Infoscience

Thesis

Probabilistic models for multi-classifier biometric authentication using quality measures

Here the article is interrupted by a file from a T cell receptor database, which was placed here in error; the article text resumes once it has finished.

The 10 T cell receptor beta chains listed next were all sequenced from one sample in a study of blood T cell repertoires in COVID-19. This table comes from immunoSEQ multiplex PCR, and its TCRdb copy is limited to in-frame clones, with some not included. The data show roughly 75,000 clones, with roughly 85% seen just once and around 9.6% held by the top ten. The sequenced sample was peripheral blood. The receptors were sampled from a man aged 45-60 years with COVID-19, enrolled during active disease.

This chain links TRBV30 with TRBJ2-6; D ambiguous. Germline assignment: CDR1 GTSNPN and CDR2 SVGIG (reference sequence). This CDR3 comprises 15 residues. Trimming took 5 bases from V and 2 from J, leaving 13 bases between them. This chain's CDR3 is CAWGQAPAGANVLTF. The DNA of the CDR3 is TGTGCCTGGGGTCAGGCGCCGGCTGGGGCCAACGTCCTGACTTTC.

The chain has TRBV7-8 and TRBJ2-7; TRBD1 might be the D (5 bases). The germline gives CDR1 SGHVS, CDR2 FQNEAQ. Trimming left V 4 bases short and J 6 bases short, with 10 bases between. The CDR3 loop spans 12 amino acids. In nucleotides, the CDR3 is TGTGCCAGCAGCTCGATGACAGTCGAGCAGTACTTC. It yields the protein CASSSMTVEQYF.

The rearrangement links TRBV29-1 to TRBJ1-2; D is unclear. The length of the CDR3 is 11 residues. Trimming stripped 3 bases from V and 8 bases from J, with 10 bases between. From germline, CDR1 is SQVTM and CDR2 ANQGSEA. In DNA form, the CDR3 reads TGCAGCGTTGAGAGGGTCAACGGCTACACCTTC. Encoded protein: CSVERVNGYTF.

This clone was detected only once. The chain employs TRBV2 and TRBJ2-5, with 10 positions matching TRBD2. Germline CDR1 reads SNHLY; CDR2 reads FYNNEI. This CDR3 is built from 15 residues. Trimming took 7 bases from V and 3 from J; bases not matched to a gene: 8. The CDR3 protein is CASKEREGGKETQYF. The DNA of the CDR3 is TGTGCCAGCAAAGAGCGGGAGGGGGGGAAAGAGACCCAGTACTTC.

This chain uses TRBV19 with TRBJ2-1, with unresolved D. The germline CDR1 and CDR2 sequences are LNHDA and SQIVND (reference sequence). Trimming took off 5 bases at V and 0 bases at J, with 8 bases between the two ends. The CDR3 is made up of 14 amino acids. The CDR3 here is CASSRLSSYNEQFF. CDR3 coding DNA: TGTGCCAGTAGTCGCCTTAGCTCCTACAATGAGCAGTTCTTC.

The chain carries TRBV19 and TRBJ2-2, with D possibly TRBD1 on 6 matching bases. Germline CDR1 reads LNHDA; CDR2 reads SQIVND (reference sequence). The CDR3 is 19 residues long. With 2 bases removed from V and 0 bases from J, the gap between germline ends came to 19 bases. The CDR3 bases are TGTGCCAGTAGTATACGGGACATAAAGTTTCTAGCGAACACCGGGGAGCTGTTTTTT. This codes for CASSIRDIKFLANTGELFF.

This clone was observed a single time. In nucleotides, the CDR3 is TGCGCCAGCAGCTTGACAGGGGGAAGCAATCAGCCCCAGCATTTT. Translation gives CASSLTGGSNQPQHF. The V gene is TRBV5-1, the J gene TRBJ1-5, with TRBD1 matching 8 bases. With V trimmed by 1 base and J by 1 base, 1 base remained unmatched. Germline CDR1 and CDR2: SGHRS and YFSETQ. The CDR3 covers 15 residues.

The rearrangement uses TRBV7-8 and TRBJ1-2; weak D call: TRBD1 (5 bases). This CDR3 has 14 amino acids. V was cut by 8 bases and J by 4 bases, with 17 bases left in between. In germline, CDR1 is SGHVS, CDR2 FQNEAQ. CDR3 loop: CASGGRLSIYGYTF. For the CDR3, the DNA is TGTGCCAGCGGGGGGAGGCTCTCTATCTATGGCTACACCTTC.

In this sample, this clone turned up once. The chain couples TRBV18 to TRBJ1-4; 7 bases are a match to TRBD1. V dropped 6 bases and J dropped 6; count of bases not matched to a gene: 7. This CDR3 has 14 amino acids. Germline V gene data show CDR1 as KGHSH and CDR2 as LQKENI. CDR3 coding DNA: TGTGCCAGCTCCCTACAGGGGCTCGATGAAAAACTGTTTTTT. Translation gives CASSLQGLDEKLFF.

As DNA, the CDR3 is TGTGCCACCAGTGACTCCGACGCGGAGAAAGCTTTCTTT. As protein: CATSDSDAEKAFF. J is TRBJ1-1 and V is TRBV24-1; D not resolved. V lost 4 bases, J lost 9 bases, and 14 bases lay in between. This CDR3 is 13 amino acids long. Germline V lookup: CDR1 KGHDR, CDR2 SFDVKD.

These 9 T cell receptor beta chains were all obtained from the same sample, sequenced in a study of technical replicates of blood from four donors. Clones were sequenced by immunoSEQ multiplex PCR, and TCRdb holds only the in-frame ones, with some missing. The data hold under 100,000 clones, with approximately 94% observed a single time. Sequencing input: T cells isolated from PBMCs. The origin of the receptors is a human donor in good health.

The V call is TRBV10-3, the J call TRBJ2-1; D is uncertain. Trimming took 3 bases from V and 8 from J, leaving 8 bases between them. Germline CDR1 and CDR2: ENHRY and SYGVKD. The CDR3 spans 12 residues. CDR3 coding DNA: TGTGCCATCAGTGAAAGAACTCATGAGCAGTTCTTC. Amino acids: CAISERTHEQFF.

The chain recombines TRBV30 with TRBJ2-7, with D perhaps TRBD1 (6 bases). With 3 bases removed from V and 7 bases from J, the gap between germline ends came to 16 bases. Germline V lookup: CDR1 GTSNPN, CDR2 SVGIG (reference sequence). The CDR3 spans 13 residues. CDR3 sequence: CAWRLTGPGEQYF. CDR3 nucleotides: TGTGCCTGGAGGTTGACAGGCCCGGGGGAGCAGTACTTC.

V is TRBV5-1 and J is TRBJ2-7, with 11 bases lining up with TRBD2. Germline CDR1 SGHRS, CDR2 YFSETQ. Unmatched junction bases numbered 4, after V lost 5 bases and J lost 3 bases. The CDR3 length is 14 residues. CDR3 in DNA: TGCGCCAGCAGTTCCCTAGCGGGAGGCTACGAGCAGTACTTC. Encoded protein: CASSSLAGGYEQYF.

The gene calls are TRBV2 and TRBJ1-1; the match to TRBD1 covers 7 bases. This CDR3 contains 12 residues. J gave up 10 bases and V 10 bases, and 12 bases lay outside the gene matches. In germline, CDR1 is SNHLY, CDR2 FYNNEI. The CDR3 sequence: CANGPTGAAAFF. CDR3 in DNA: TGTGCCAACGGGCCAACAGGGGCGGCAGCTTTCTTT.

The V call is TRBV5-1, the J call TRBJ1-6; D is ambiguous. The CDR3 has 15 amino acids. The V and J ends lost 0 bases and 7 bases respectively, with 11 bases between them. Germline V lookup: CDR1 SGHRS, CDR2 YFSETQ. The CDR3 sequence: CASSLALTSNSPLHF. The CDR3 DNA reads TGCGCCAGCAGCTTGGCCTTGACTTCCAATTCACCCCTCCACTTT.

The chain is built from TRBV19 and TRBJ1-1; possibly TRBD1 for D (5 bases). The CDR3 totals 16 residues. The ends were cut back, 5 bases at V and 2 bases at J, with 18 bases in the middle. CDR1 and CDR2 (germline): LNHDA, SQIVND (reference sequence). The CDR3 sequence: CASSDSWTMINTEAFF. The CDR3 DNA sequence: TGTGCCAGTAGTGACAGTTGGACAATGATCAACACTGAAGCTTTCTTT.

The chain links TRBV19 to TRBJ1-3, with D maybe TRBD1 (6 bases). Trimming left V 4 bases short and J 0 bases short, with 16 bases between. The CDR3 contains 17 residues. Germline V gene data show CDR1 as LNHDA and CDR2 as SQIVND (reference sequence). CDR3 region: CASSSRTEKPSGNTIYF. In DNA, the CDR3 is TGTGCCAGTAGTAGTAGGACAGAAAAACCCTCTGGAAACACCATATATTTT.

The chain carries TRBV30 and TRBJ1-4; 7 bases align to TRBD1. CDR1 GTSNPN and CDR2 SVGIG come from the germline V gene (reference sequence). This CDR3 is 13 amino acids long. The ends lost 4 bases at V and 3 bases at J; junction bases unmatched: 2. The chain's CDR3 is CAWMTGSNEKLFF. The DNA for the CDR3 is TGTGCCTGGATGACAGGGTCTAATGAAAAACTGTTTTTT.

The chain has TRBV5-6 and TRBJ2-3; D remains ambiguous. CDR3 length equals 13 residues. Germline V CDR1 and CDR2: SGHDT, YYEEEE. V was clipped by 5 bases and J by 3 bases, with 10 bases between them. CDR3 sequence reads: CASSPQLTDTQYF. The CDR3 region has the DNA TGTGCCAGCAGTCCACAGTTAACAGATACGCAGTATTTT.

Biometric authentication can be cast as a signal processing and statistical pattern recognition problem. As such, it relies on models of signal representations that can be used to discriminate between classes. One of the assumptions typically made by the practioner is that the training set used to learn the parameters of the class-conditional likelihood functions is a representative sample of the unseen test set on which the system will be used. If the test set data is distorted, the assumption no longer holds and the Bayes decision rule or Maximum Likelihood rules are no longer optimal. In biometrics, the distortions of the data come from two main sources: intra-user variability, and changes in acquisition conditions. The aim of the thesis is to increase robustness of biometric verification systems to these sources of variability. Since the signals under consideration are not deterministic, but stochastic, steady-state signal analysis techniques are not adequate for modelling. By using probabilistic methods instead, we can obtain models describing, amongst other, the amount of spread in the random variables, meaning that we can take into account the uncertainty on the realisation of the random variables (features) due to intra-user variability. Furthermore, we posit that modelling information reflecting the acquisition conditions (signal quality measures) should be useful in improving the robustness of biometric verification systems to changes of data from the training conditions. In this thesis, we use probabilistic approaches at all stages of the biometric authentication processing chain, while taking into account the quality of the signal being modelled. We use the theoretical framework of Bayesian networks, a family of graphical models offering important flexibility. We use them both for single-classifier systems (base classifier and reliability model) and for multiple-classifier systems (classifier combination with and without quality measures). In the single-classifier part, we propose to use a Bayesian network topology equivalent to a Gaussian mixture model for signature verification, and show that experimental results are equivalent to state-of-the-art signature verification systems. Furthermore, the model can be used for speaker verification as well. Quality measures are auxiliary information that can be used in both single-classifier systems and multi-classifier systems. We define precisely the concept of quality measure, and show the different potential types of quality measures. We propose new quality measures for both speech and signature, as well as the concept of modality-independent quality measure, as an additional type of auxiliary information. We show that the effect of signal degradation could be different on impostor and client score distributions, an important effect to take into account when designing quality-based fusion models. We propose a principled evaluation methodology for quality measures. The use of reliability models is proposed. They are probabilistic models of single-classifier behaviour, taking into account quality measures. They result in an enhanced confidence measure, which is to some degree robust with respect to changing quality. Experiments show that reliability estimation generally outperforms confidence estimation. We formalise different classifier combination algorithms as probabilistic models in the framework of Bayesian networks for both decision-level and score-level fusion, and propose enhancements to existing models. We also propose a new structure learning algorithm, sparse regression fusion (SRF), specifically designed for classifier combination tasks. The SRF model obtains good results over three multimodal benchmark databases. Lastly, we propose a theoretical view on probabilistic classifier combination with quality measure, based on an analysis of independence and conditional independence relationships induced by different model topologies. We also show the importance of the notion of context-specific independence, and draw a parallel between decision tree building and enforcing a weak version of context-specific independence. Three quality-based fusion schemes are proposed: SRF-Q, an adaptation of the SRF algorithm to the use of quality measures, Context-specific fusion with quality measures (CSF-Q), a fusion model equivalent to a decision tree but motivated by probabilistic and independence arguments, and rigged majority voting, a flexible scheme that can be used with both reliability models and other meta-classifiers, with clear limits on accuracy gains that can be expected. The CSF-Q and the SRF-Q algorithms perform better than state-of-the-art combiners not using quality measures, and under certain conditions better than existing state-of-the-art combiners using quality measures.

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